Thinning is most important as in some years the weight of fruit is so heavy that branches are broken down. The aftermath of plum thinning can be quite frightening, as about 75% of the fruitlets should be removed! However the fruit retained then grows on to reach superb size and quantity.
Peach, nectarine and apricot:
Thinning is confined to spacing the fruits at about 6in apart along the branches. The fruits then mature into glorious size and eating quality.
Pruning fruit trees
When pruning, you should try to develop a tree with equal branches on all sides and which are evenly spaced.
Light and air are the best friends of a fruit tree, so don't be frightened to remove large branches. If you think that the tree looks a bit bare after pruning, then you have probably done a good job!
Remember that, although the fruit trees which we supply are growing on dwarf or semi-dwarfing rootstocks, under ideal conditions and left unchecked, even these can grow quite tall. pruning a little each year is the best approach.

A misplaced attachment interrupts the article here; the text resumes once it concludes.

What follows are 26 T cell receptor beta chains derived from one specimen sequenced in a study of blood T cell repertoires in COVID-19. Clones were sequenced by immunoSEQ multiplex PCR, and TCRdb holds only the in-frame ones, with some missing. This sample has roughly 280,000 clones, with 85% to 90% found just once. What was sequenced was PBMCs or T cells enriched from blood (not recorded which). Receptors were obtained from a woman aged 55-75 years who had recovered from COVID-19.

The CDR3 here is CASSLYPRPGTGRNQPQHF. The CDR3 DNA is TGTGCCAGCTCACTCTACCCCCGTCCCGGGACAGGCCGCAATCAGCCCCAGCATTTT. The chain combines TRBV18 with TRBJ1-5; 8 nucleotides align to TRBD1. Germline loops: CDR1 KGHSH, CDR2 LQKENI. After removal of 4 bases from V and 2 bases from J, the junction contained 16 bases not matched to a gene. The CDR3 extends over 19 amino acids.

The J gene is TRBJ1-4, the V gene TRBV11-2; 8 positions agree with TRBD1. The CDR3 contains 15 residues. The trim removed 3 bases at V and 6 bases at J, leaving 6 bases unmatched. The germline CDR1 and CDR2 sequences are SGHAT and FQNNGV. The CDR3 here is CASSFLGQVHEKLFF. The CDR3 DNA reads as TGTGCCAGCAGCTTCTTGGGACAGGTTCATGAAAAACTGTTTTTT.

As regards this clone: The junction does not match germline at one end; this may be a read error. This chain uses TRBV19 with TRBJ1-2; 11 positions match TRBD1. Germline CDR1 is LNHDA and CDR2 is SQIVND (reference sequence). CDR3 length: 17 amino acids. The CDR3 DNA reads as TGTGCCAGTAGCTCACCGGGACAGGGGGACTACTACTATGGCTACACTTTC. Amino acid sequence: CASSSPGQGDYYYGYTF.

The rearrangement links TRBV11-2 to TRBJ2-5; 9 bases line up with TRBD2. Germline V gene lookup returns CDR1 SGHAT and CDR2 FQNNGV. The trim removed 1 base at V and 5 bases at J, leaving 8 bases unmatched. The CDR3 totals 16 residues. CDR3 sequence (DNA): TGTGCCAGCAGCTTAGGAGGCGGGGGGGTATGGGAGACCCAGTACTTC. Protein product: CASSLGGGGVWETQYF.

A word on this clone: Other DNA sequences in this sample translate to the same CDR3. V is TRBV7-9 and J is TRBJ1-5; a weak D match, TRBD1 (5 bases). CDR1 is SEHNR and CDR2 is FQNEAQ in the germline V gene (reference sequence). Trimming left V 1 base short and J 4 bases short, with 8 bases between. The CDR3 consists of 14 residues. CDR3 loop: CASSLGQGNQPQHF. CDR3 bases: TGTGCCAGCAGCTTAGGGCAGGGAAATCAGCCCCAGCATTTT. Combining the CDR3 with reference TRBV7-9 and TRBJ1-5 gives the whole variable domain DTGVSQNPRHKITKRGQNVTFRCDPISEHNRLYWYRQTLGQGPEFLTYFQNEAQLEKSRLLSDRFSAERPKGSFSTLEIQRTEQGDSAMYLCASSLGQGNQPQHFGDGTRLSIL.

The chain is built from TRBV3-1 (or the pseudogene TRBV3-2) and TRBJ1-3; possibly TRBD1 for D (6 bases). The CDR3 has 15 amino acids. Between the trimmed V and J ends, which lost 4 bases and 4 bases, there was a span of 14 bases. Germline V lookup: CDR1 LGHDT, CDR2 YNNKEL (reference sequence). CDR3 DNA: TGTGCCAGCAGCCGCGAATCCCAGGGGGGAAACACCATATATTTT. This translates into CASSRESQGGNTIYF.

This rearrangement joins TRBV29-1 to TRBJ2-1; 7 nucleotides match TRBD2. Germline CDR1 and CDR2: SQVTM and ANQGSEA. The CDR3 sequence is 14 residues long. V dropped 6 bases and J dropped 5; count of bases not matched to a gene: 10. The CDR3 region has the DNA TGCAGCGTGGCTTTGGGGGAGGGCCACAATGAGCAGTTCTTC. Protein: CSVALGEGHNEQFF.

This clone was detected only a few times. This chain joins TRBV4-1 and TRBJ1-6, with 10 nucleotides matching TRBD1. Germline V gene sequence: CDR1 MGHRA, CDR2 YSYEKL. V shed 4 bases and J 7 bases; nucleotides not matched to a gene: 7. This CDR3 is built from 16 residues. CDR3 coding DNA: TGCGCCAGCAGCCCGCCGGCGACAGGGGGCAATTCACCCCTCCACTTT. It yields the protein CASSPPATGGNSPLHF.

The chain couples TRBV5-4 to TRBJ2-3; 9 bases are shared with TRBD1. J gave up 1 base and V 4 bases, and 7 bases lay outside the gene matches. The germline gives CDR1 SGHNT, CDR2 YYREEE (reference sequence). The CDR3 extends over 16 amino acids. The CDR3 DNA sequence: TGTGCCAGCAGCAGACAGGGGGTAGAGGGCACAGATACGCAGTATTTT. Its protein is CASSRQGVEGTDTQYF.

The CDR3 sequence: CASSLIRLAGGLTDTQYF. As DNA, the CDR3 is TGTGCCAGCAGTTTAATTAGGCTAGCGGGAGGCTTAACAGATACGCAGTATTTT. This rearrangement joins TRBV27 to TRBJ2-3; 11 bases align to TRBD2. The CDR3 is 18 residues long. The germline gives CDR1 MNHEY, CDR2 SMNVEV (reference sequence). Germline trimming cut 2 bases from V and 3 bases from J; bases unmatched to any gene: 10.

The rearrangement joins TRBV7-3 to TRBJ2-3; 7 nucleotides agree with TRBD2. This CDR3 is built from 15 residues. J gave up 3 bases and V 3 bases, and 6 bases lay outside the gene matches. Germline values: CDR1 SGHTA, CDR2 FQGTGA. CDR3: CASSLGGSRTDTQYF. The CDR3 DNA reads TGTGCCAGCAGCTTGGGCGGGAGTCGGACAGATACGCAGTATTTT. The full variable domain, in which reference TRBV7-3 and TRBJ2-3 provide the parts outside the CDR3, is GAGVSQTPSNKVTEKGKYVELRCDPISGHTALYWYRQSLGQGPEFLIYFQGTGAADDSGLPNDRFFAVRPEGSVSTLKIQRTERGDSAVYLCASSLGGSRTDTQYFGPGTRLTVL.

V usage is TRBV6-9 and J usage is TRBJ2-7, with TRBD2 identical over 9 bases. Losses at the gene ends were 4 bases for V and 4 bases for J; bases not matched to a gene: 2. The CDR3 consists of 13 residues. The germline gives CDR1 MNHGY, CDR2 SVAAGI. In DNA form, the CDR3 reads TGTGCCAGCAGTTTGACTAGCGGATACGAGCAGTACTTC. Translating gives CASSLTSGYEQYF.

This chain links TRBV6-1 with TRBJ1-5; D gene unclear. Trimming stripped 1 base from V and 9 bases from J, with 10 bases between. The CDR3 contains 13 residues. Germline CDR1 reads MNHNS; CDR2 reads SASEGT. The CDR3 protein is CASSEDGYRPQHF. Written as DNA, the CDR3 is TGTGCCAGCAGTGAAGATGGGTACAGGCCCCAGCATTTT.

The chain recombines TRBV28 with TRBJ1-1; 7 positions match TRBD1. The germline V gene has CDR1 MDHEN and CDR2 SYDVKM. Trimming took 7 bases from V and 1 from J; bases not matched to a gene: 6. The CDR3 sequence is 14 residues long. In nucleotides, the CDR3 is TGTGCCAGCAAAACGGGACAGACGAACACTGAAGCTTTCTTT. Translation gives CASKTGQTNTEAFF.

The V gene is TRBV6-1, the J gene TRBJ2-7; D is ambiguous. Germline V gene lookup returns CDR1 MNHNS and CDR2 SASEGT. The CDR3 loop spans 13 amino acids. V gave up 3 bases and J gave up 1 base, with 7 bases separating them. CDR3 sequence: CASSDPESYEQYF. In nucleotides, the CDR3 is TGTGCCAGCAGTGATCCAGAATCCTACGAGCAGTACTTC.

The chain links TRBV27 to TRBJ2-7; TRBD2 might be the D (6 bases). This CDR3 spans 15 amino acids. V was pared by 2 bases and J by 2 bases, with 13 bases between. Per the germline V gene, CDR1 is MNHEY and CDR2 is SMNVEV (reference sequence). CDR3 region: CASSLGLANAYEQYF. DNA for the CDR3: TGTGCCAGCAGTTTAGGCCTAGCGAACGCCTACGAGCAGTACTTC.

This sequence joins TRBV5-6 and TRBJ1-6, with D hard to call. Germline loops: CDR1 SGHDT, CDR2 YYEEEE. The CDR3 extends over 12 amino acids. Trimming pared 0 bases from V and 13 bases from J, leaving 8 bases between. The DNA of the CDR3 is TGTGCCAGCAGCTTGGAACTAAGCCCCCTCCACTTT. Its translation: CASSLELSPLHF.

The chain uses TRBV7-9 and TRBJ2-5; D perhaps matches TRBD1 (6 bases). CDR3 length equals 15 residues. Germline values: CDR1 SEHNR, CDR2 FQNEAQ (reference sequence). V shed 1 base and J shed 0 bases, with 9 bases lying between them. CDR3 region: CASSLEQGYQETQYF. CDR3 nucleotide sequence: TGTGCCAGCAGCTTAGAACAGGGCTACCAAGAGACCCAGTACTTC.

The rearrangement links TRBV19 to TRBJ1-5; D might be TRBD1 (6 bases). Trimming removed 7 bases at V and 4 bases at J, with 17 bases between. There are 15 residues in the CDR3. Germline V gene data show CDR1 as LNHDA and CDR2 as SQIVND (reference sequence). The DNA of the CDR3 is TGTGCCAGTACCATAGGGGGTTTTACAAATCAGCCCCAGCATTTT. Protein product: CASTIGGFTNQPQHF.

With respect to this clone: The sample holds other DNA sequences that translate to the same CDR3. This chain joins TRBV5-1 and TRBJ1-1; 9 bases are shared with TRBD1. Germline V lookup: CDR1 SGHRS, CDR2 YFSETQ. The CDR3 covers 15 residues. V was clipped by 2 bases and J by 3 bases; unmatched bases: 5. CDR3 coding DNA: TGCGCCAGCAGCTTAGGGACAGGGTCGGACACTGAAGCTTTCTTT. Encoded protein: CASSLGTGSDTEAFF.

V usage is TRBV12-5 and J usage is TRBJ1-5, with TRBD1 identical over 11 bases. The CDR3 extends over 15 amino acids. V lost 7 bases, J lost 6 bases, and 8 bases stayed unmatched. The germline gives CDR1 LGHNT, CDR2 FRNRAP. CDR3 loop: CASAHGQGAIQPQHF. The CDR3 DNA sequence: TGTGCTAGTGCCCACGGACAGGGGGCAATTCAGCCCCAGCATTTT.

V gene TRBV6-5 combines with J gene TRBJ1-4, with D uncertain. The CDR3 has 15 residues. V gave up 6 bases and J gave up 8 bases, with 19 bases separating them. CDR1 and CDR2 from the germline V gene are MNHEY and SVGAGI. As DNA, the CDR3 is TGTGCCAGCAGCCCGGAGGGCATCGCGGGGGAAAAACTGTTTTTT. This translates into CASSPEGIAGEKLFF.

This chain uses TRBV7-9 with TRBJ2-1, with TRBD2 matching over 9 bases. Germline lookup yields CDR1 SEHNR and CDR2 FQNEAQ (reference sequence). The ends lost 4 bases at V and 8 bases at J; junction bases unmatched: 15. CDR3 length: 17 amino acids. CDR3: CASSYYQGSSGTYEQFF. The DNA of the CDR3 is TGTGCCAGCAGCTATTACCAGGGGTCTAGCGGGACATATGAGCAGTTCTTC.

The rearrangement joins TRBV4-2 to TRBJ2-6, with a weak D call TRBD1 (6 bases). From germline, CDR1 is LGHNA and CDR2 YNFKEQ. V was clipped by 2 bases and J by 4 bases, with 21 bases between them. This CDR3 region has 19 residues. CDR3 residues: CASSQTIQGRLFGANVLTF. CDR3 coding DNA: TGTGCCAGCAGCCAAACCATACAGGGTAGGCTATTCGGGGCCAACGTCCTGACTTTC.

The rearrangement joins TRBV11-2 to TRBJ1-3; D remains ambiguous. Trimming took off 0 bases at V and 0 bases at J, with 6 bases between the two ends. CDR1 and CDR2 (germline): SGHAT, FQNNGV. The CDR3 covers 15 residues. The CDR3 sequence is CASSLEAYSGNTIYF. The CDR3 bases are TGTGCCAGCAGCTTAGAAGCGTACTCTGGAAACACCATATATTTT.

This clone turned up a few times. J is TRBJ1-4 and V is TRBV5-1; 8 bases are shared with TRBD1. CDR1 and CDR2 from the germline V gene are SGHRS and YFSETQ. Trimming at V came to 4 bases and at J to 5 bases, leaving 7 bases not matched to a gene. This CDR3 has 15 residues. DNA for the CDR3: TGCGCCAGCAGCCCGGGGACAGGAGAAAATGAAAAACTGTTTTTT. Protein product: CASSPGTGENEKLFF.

How to prune grape vines:
Pruning grape vines varies to pruning fruit trees, if pruning grape vines follow these instructions:
- Vines are best planted with some form of support. Use a wall frame or post and wire construction to train the laterals along
- A single or double stem is most desirable with laterals running from these main stems at 9in spacings. It is on these laterals that the fruit will form
- Each year in the winter cut back each lateral to within 2 buds of the main stem.
- The length of the main stem should be allowed to increase by about 12in each year.
- Allow only two bunches of grapes to develop on each lateral otherwise the grapes will be numerous but small
- After the fruit has set, stop the growth of each lateral 2 buds past the second bunch
Pollination of fruit trees
Whilst many of the varieties we supply will pollinate themselves satisfactorily, the best fruit set can be guaranteed by choosing at least 2 varieties from a species.
However, it is also worth remembering that if you live in a town or village with fruit trees nearby, visiting bees may be generous by bringing in pollen from the neighbours!
Pests and Diseases:
Apples - Greenfly, caterpillar, sawfly, brown rot
Pears - Bullfinches, caterpillar, brown rot
Plums - Greenflies, wasps, silverleaf, brown rot
Cherries - Birds, silverleaf, bacterial canker
Mulberries - Leaf spot
Peaches - Greenfly, peach leaf curl, bacterial canker
Apricots - Greenfly, red spider mite, bacterial canker
Medlars - Winter moth caterpillars
Kiwis - Root rot, bleeding canker
Figs - Canker, grey mould, coral spot